POPEYE THE SAILOR, Volume One
Popeye the spinach-eating sailor is an animation icon known the world over for his adventures, many of which involve fighting his arch-nemesis Bluto over the hand and honor of Olive Oyl, who didn’t always deserve it due to her occasional two-timing ways. The cartoon series is finally getting the treatment it deserves with Warner Brothers’ impressive Popeye The Sailor, Volume One, a four-disc set that not only presents the first 60 Popeye cartoons from the original masters, but after watching the extensive and informative Special Features, the viewer might qualify as an animation historian.
Popeye first appeared in 1929 in Elzie Crisler Segar’s comic strip Thimble Theater. He then made the jump to the silver screen through the talents of Fleischer Studios, run by the brothers Max and Dave. It was a perfect match as Popeye went on to become Fleischer’s biggest star. At the time all the other animation studios’ stars were anthropomorphic animals while Fleischer’s popular characters were humans, Koko the Clown and Betty Boop. In fact, Popeye’s screen debut in 1933 was billed as a Betty Boop cartoon although she only appeared briefly, recreating her hula dance from Betty Boop's Bamboo Isle.
Fleischer’s animation was great. The images are well drawn and the animators were able to create depth in the shots by painting the backgrounds slightly out of focus. There’s a lot of movement on screen as well as plenty of gags. Three Technicolor two-reelers adapted from stories from Arabian Nights showed off their skills as Popeye and the gang were drawn into three-dimensional models. The creative team consistently made a lot of terrific choices and did exceptional work.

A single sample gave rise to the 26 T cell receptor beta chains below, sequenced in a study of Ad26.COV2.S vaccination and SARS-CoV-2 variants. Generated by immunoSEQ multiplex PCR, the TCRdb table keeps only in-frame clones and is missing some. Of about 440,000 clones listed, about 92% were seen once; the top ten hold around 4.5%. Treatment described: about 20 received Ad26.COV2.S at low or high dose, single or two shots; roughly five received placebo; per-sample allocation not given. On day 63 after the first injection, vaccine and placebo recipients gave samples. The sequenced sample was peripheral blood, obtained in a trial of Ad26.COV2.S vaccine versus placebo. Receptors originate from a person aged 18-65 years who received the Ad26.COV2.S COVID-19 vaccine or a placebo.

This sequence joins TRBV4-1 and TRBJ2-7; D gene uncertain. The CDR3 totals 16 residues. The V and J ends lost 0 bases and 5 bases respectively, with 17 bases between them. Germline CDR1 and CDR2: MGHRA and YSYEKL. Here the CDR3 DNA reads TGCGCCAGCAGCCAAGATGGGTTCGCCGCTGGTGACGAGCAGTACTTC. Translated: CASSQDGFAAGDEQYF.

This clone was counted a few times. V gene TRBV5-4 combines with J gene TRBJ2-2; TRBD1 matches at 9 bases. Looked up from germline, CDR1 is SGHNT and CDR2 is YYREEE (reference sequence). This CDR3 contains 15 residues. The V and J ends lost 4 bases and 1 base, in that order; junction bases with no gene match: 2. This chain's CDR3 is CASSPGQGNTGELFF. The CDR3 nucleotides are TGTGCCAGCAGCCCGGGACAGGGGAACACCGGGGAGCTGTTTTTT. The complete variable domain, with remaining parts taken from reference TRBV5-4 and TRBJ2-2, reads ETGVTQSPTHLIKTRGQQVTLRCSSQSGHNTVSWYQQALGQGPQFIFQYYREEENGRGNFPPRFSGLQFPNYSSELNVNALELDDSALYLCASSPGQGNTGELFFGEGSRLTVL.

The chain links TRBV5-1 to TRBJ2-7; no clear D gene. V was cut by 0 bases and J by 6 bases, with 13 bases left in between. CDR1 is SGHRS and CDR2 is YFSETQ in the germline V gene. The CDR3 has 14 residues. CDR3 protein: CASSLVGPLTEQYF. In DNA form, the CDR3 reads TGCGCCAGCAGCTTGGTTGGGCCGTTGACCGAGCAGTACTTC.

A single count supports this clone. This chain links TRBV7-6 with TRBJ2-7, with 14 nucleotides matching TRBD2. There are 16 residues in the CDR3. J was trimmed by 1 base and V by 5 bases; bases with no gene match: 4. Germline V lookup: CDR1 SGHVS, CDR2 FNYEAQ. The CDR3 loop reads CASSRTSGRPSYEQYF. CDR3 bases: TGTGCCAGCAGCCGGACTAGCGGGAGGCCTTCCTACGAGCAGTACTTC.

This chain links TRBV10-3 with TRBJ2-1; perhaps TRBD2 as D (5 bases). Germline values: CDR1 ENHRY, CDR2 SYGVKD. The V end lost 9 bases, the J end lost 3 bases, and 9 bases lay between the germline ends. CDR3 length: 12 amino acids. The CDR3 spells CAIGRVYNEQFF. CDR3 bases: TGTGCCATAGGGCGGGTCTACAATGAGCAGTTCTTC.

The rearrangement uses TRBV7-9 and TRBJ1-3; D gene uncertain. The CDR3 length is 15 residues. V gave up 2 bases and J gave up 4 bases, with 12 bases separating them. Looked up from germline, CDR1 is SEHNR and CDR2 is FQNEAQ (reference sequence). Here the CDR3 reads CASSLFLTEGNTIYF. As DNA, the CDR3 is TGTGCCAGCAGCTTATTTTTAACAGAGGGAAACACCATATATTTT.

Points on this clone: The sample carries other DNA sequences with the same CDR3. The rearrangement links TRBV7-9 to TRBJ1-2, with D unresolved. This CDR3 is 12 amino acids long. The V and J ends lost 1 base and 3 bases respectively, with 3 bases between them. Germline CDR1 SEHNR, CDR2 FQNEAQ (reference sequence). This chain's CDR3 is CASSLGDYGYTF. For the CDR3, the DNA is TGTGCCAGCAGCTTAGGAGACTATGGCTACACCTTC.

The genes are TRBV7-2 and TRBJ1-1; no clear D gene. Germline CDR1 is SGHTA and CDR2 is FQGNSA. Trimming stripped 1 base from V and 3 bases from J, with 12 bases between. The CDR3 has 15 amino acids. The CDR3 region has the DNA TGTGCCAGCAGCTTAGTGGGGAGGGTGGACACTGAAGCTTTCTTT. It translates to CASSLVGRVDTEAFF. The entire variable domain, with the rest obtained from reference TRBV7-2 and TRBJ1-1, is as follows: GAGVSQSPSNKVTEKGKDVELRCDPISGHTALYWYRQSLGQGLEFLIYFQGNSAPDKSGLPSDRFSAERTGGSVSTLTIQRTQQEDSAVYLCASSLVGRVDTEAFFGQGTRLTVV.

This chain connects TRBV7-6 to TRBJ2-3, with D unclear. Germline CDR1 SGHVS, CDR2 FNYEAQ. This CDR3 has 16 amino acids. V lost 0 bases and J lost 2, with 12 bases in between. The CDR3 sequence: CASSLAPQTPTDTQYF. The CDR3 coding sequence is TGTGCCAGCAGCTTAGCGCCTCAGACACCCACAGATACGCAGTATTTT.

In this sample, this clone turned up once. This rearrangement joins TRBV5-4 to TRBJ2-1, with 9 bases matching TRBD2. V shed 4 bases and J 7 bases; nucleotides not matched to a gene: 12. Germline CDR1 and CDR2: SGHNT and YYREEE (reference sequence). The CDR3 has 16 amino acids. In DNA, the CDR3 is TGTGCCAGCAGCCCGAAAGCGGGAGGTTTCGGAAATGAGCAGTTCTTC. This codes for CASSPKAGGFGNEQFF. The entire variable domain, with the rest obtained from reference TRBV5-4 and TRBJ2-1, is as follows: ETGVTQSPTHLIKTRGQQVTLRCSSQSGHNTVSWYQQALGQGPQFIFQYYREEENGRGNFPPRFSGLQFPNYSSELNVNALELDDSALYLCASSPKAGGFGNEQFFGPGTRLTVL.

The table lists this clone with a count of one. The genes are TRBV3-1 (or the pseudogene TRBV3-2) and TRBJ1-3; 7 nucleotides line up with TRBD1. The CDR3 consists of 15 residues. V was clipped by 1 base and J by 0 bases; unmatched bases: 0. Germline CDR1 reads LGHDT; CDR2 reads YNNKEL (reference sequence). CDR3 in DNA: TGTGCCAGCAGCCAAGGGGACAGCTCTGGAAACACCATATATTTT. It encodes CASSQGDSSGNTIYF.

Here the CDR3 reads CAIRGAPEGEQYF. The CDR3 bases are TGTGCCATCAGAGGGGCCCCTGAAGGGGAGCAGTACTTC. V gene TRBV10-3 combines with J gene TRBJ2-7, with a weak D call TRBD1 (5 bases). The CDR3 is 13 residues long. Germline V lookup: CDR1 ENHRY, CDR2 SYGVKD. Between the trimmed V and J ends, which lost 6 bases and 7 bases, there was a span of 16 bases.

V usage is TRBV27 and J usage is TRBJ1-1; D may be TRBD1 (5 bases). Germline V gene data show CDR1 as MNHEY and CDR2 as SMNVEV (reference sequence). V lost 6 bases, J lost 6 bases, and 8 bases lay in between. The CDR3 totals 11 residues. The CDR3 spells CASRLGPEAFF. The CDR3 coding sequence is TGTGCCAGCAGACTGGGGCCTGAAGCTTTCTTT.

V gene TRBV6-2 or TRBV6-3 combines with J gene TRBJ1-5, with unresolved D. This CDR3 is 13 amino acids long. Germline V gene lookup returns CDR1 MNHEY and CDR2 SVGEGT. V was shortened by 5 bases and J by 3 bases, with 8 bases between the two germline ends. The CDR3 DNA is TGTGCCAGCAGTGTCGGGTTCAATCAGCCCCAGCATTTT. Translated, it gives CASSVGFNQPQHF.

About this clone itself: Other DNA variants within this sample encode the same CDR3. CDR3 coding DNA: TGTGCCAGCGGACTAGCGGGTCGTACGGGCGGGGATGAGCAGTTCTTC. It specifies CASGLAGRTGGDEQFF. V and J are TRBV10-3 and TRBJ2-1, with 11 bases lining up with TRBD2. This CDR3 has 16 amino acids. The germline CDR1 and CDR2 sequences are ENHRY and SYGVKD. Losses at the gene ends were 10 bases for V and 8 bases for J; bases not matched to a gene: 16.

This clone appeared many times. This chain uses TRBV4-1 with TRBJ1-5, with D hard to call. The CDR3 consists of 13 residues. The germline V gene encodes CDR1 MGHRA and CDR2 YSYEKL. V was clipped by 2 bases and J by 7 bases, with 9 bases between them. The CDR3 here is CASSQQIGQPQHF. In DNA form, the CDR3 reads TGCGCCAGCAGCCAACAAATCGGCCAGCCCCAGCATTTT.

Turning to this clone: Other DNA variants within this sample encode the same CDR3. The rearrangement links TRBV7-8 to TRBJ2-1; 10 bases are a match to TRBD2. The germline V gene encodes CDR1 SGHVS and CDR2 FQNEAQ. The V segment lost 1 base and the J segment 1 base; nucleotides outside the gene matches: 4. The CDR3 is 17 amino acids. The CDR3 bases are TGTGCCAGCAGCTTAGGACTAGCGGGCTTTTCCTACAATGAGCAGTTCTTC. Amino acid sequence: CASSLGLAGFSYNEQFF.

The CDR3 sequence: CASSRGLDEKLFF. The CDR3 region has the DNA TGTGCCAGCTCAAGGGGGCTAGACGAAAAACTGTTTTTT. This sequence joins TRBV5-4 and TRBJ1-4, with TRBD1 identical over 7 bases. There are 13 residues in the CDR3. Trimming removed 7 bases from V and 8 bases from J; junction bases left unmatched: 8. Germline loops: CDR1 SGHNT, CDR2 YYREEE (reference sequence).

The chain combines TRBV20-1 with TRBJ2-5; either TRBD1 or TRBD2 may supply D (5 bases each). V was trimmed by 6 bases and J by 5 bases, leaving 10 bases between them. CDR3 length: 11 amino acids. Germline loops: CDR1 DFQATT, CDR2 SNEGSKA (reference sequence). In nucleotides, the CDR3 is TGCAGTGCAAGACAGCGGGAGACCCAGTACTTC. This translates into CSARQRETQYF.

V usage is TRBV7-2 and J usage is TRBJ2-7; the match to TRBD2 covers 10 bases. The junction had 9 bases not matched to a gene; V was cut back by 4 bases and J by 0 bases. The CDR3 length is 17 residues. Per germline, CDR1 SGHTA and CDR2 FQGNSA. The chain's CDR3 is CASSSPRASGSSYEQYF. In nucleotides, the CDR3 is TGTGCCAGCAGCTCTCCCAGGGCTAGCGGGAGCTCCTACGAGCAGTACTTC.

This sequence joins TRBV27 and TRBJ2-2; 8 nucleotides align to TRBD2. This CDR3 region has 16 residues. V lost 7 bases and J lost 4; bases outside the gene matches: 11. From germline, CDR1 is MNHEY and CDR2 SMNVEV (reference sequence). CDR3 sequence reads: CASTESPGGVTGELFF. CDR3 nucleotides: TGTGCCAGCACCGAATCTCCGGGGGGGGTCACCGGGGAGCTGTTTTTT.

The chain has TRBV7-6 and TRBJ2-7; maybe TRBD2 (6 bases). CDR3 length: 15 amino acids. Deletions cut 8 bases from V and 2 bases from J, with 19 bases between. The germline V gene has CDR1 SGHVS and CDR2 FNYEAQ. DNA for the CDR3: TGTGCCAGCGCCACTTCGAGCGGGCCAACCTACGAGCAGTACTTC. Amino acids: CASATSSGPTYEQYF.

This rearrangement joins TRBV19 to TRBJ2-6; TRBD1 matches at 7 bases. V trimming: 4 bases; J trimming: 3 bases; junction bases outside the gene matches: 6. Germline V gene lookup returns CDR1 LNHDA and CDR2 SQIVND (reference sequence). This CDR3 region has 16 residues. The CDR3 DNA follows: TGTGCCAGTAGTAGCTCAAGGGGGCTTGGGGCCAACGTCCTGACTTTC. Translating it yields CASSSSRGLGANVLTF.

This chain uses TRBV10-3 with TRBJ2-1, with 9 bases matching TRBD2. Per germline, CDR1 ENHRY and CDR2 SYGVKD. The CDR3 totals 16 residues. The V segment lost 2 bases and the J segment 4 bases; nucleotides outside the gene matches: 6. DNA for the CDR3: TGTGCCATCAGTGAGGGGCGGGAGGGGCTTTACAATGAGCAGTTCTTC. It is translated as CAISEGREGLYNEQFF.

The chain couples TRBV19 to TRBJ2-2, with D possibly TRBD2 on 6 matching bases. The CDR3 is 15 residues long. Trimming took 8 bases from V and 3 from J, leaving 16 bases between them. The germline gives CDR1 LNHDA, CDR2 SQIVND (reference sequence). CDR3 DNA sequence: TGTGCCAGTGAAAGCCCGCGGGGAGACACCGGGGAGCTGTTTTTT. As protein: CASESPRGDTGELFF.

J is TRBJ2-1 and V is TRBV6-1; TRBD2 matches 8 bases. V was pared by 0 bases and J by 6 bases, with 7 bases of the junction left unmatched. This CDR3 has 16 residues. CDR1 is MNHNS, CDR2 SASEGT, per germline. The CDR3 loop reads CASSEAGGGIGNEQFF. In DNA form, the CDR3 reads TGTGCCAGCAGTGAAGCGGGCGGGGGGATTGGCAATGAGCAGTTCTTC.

William Costello was the first voice of Popeye, but for reasons unclear animator Jack Mercer replaced him on King of the Mardi Gras in 1935 and performed the voice until 1978. He brought the character to new comedic heights. The audio was recorded after the cartoons were drawn, so actors would improvise lines that weren’t lip-synched. Mercer’s improvisations were funny while Costello’s were straightforward. There was one other man who voiced Popeye. Floyd Buckley, the voice of Popeye on the radio, appeared in 1935’s Be Kind To ‘Aminals’. Filling out the love triangle, William Pennell played Bluto from 1933 to 1935 and then Gus Wickie took over. Olive Oyl was played by a number of actresses, including Mae Questal, the voice of Betty Boop.
The 60 cartoons alone would be worth owning, but the Special Features put this collection in the “DVD Set of the Year” category. The commentary tracks are created by an array of people. We hear from animation historians like Michael Barrier and Jerry Beck and animation creators like El Tigre’s Jorge Gutierrez and Sandra Equihua, who watched Popeye when they were kids in Mexico. There is even old audio from interviews of people who worked at Fleischer like Mercer and animator Dave Tendlar. The most interesting and most annoying commentaries are by Ren & Stimpy creator John Kricfalusi, animator Eddie Fitzgerald, and cartoonist/student/groupie Kali Fontecchio, who annoyingly contributes fawning giggles at almost everything they say. Kricfalusi had a lot to offer, but it’s too bad Fontecchio couldn’t have checked her giddiness, so the rest of us could have enjoyed our limited time with him.
Documentaries on each disc put Popeye and animation into historical perspective. I Yam What I Yam is a great 43-minute retrospective about Popeye with some of the commentary contributors are the likes of cartoonist Jules Feiffer, who wrote the screenplay for Robert Altman’s Popeye, Mort Walker of Beetle Bailey, voice actor Billy West, and Tom Hatten, who used to host Popeye and his Friends in Los Angeles. Forging The Frame: The Roots of Animation 1900-1920 features Bill Plympton, Ray Harryhausen, and Terry Gilliam. “Popeye Popumentaries” focus on all things Popeye: Segar’s strip, the other characters including Wimpy and Swee’Pea, the voices of Popeye, the music, and the Popeye color two-reelers. There is even clarification to why Bluto became Brutus.
Old-time animation fans should enjoy the “From the Vault” features. Six Bray Productions silent films from the teens star characters such as George Herriman’s Krazy Kat and Bud Fisher’s Mutt and Jeff. Nine Out of the Inkwell shorts from the ‘20s have live action interacting with Koko the Clown, a character derived from Max Fleischer’s invention of the rotoscope.
Eugene the Jeep appears on the DVD packaging but isn’t in a short until 1940. However, he might very well have appeared in a cartoon, but chose to remain invisible as there were no orchids around.
The second volume of Popeye cartoons from Warner Home Video is scheduled for release in November 2007.